(Danger!) Preventing Zoom from Changing Text Size

Zooming in browsers is an accessibility feature. I’d say that any attempt to fight against it is bad form. Don’t do it. Leave it be.

I have seen compelling examples of ways to code that work with browser zoom that help make a site look nicer when high levels of zoom are applied. But they don’t fight against it.

You might say: but I zoomed my site in to 500% and it looks bad! It might, it’s true. But that’s just, like, your opinion, man. Zoom works consistently. People that use it know what it does. They know what to expect. They aren’t you, they might have a different approach an expectation than you do.

I wanted to write all that before I share this snippet. This is a variation of what someone sent me the other day as a way to size type that scales with the window:

html {
  --size-factor: (0.00188323 * 100vw);
  font-size: calc(12 * var(--size-factor));
}Code language: CSS (css)

Their version was a bit more exotic, incorporating different scaling numbers for pages in landscape vs. portrait and such. This has the effect of “fluid type” on a website, the bigger the window, the bigger the type, and vice versa. The magic number you see above there is essentially so that that you can multiply against it with reasonable numbers that maybe feel something close to pixel (px) numbers, 12px in this case. In that way, it’s a lot like the font-size: 62.5%; thing we used to see a lot such that the math works out that 1.2rem would be 12px (you can do it in your head easier). I’d suggest scrapping that thinking. Don’t think about font sizing in pixels at all — it isn’t useful.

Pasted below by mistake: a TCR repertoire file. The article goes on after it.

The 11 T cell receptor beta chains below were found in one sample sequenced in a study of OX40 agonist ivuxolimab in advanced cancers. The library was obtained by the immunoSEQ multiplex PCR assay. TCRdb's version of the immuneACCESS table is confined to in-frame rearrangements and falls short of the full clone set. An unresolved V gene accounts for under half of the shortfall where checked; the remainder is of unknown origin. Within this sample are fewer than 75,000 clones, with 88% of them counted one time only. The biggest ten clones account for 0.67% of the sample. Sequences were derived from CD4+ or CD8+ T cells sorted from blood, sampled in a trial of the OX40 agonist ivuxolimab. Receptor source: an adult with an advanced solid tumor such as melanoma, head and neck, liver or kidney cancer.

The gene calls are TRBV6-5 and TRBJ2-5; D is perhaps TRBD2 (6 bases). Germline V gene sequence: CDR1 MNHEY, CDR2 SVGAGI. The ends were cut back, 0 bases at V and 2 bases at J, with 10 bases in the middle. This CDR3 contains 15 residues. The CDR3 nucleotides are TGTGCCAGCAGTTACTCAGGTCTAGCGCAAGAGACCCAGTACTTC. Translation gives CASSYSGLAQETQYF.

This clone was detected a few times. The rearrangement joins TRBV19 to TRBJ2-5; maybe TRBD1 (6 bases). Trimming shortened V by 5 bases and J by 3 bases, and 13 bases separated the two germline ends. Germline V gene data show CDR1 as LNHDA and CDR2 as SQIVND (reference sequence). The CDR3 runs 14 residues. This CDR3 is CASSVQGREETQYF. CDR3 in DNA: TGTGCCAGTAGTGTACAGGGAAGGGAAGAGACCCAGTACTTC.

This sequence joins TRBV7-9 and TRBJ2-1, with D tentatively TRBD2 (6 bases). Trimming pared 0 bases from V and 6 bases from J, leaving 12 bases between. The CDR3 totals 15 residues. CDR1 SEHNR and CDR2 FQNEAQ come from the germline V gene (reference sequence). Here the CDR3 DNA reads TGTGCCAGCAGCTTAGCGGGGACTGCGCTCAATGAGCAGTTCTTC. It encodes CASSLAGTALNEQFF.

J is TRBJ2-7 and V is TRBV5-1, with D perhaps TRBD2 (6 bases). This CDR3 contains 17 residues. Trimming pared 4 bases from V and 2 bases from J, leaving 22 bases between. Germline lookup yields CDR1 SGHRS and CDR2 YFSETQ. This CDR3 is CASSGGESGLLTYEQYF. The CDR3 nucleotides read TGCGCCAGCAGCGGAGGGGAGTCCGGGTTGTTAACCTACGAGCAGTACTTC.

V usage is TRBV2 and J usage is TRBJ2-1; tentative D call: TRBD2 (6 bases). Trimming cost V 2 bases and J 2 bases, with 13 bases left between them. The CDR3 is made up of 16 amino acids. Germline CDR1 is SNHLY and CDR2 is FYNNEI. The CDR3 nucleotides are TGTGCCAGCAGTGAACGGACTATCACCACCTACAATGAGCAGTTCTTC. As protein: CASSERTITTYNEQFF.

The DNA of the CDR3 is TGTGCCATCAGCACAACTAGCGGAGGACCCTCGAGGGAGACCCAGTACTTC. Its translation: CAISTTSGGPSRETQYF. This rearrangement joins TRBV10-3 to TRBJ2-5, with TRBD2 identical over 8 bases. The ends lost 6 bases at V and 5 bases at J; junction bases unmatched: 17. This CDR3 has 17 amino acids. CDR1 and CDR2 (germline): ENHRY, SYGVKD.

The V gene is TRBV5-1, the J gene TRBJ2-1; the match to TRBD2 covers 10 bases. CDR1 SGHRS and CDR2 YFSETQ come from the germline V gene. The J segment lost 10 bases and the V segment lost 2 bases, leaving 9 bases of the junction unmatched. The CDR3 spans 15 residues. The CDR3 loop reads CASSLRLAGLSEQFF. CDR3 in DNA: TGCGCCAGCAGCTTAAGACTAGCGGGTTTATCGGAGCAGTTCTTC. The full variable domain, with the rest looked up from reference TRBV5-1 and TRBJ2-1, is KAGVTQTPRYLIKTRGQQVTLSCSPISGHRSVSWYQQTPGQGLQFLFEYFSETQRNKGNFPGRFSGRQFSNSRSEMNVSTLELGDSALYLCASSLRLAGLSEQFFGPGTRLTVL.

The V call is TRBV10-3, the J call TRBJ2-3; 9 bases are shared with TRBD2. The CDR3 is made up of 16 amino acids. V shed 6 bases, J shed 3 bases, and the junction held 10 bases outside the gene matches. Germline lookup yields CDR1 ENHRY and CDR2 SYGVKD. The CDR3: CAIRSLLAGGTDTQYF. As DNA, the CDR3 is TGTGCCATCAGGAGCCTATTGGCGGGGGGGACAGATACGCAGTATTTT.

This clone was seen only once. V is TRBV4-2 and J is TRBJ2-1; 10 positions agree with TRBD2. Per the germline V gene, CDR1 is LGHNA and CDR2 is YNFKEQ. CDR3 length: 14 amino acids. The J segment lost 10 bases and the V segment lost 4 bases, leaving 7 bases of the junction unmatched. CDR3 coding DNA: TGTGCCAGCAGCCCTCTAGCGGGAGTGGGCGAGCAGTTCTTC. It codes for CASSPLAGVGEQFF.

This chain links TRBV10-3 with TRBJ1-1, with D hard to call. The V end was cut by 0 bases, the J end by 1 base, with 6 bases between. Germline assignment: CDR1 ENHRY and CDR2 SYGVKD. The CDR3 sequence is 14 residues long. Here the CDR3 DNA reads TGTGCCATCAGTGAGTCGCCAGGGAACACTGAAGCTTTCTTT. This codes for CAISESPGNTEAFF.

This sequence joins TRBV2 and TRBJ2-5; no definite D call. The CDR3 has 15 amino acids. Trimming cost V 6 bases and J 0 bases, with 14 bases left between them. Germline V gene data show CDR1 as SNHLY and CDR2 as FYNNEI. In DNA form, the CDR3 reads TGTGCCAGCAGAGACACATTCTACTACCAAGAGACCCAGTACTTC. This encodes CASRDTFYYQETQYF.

What is ultimately going on here though is that the font-size is being set in viewpoint units only. This is what “fights” the browser zoom. I could have done html { font-size: 3vw; } and the effect would have been basically the same.

The reason you see any shift at all here is that the body’s default margin of 8px is scaling up with the zooming.

Bad news bears.

The advice: any time you are setting a font-size, it cannot only be viewport units. It has to factor in some other kind of unit. Heck, even px works to maintain some scaling. Even this freaks me out a little bit because it affects that rate of scaling and if you speed that up or slow that down too much, that’s also messing up with the natural exceptions of how zoom works.

The best approach that I know of is to use clamp() so that font-size can’t get too big or too small based on window size alone, then include a rem value (that’s somewhere in the vicinity of 1) in the calculation such that zooming still works normally.

See the Fluid Type Scale website for easy to generate snippets.

And this goes for using container units too!

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